Comments: These are referred to as singers' nodules or screamers nodules. They arise in the junction between the anterior one-third and posterior two-thirds of the cords. They are flat, semi-translucent mucosal lesions. When they occur in children they are twice as common in boys, usually between the ages of five and fourteen, they are almost always bilateral and in children they will resolve spontaneously without surgery but with speech therapy. If the lesions are extremely large, they need to be removed surgically.

11. Vocal Cord Cysts

Patient History: This is a 42 year old female who is having problems with hoarseness for about three years. She had quit smoking but her voice did not improve.

Patient History: A 48 year old school teacher who is finding that she is having more problems during the school year. She teaches music and also band.

Physical Findings: Notice the unilateral swelling on the medial surface of the vocal cords. There is no thickening. These are more fluid than the nodules and are covered by smooth mucosa.

Comments: The cysts occur immediately beneath the squamous epithelium and are usually unilateral. Trauma to the vocal cords is considered the primary predisposing factor. These are removed surgically if they are interfering with the quality of the voice.

12. Contact Granuloma

Patient History: This is a 22 year old female who underwent surgery several months ago and has a feeling of something in her throat since that time. Her voice is clear but she has frequent throat clearing and intermittent pain.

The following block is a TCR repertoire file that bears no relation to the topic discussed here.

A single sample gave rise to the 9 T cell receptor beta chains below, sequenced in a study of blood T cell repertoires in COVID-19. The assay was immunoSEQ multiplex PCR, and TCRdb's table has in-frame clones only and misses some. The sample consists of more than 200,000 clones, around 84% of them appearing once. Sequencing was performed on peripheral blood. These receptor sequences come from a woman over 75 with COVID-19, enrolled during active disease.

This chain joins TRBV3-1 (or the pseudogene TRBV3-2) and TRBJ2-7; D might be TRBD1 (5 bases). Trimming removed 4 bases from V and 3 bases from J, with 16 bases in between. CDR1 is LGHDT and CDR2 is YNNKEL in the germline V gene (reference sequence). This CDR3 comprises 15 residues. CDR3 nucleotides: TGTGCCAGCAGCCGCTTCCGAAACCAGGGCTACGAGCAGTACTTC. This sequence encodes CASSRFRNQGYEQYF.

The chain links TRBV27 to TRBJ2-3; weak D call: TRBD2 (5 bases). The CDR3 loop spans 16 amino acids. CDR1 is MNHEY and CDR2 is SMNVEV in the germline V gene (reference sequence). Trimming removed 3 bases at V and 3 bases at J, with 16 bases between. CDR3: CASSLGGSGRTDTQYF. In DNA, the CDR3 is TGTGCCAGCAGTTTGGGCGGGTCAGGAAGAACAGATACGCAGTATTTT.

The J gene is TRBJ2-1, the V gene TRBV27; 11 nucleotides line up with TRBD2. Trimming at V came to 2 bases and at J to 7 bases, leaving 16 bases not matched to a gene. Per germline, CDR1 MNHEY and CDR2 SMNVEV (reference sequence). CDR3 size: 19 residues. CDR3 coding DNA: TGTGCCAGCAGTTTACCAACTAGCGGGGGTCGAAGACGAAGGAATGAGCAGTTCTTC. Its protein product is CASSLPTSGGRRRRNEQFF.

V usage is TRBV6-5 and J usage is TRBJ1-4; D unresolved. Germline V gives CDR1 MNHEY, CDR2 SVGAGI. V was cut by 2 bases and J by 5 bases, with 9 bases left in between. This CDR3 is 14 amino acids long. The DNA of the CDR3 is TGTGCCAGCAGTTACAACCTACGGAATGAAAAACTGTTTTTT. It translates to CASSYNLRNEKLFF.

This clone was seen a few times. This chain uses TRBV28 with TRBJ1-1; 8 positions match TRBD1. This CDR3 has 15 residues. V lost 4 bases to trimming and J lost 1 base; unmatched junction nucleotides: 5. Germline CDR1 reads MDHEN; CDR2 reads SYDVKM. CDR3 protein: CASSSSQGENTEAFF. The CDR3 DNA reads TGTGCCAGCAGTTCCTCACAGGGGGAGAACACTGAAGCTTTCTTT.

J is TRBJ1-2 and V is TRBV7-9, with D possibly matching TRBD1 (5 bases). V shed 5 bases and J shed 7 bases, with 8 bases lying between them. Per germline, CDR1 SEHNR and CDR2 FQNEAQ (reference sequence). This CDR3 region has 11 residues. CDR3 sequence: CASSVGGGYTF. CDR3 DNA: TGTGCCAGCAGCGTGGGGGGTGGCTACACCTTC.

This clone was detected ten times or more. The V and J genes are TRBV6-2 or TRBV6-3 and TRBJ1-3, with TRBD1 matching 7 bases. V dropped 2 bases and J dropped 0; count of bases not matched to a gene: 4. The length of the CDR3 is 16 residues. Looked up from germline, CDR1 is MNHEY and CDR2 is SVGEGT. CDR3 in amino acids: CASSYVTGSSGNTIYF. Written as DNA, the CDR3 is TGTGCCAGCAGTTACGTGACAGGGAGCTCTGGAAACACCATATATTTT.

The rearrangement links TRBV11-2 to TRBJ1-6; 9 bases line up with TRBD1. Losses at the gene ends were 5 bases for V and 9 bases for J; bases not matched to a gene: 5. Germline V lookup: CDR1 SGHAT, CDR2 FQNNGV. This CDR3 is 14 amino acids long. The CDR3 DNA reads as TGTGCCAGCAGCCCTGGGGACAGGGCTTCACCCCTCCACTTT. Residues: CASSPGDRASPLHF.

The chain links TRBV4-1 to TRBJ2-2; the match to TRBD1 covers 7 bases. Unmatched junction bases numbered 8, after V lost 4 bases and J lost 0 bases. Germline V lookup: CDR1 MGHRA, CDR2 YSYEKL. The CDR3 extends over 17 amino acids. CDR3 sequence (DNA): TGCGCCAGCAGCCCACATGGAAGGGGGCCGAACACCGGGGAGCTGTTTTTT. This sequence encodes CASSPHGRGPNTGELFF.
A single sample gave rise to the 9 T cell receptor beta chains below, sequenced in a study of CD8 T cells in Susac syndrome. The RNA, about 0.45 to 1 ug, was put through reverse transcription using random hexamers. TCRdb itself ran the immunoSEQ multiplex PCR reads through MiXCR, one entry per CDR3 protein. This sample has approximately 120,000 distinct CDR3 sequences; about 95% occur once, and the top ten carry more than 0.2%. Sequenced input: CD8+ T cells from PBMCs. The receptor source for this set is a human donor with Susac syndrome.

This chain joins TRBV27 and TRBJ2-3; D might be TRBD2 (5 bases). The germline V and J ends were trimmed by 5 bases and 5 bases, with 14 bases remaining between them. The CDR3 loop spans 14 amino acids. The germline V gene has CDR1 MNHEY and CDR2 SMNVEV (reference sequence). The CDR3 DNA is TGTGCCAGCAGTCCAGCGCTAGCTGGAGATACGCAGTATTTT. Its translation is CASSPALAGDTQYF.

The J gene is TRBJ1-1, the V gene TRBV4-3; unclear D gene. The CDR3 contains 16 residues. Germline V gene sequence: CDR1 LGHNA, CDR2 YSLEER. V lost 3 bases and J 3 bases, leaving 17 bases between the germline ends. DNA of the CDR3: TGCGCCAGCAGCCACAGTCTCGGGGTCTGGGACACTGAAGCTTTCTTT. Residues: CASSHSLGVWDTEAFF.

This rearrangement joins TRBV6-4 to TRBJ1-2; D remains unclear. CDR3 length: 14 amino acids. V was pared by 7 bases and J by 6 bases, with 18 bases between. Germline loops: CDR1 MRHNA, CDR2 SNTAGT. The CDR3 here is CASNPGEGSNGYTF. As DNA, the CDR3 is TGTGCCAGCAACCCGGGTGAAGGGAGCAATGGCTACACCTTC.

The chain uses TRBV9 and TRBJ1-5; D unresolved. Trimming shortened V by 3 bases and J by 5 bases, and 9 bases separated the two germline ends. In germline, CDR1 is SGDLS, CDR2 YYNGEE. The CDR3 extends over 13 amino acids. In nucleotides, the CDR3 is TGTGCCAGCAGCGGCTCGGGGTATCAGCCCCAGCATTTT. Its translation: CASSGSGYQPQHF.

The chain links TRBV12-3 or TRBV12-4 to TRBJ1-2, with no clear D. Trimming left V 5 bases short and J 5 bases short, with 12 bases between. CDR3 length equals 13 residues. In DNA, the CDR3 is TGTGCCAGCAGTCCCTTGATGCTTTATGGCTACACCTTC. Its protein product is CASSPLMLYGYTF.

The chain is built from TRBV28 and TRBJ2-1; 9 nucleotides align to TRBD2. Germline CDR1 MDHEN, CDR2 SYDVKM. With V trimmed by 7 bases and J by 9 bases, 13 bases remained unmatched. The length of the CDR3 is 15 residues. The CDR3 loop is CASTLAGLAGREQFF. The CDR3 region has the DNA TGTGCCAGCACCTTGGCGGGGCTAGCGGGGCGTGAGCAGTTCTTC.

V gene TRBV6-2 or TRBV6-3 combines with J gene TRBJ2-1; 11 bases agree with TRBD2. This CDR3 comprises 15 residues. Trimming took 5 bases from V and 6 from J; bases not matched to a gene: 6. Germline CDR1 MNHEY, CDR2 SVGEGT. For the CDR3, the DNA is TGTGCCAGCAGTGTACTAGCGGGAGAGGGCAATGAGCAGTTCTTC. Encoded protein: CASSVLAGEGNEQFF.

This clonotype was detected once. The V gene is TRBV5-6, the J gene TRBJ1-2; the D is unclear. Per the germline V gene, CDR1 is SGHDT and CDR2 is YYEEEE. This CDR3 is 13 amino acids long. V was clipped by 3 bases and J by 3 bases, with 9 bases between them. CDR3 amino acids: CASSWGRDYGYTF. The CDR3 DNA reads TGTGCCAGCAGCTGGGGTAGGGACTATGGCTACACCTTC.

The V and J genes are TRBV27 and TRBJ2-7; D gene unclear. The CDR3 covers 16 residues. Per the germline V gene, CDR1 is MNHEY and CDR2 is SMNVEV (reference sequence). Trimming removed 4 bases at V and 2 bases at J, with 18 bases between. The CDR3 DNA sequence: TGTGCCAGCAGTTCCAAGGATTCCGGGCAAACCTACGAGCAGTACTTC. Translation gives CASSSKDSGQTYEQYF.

Physical Findings: The granuloma is a rounded mass erythematous in color, usually attached by a thinner stalk. Frequently it is superficial to the true vocal cord. It may affect the voice; however, the patient may have a normal voice with only a feeling of straining to talk.

Comments: These are usually unilateral. One variety is caused because of intubation. These are surgically treated and tend to have a good resolution rate. The second kind of granuloma occurs with an ulcerated area on the medial surface of the arytenoid. There is frequently throat pain associated with these and it can be localized to one side of the neck. They may give referred pain to the ear and a feeling of a lump in the throat.There can be a high recurrance rate after surgical removal.

13. Laryngeal Papillomatosis

Patient History: This is a 55 year old gentleman who has been hoarse for six months. He quit smoking five months ago and had no improvement with antibiotics.

Physical Findings: The papillomas appear as small mulberry type lesions. They can attach anywhere in the larynx. Most frequently they start on the vocal cords. They decrease the wave motion and also the ability of the vocal cords to meet in the midline. In the photograph they can be seen in the anterior portion of the cords.

Comments: Papillomas are caused by the human papilloma virus (HPV), usually sub-types six and eleven. These occur frequently in children but can occur at any age. In adulthood they may grow very quickly and there are frequent recurrences. Surgery is indicated for their removal.

14. Aryepiglottic Cysts

Patient History: This is a 60 year old female who has been experiencing some problems with her vocal range and came in for an evaluation of her larynx. The aryepiglottic cyst that was noted was giving her symptoms of a lump in the throat.

Physical Findings: The cysts can be seen on the left side of the aryepiglottic fold. It is more whitish in color than the surrounding mucosa and also is more elevated. It did not interfere with the speech nor does it change the ability of the vocal cords to move.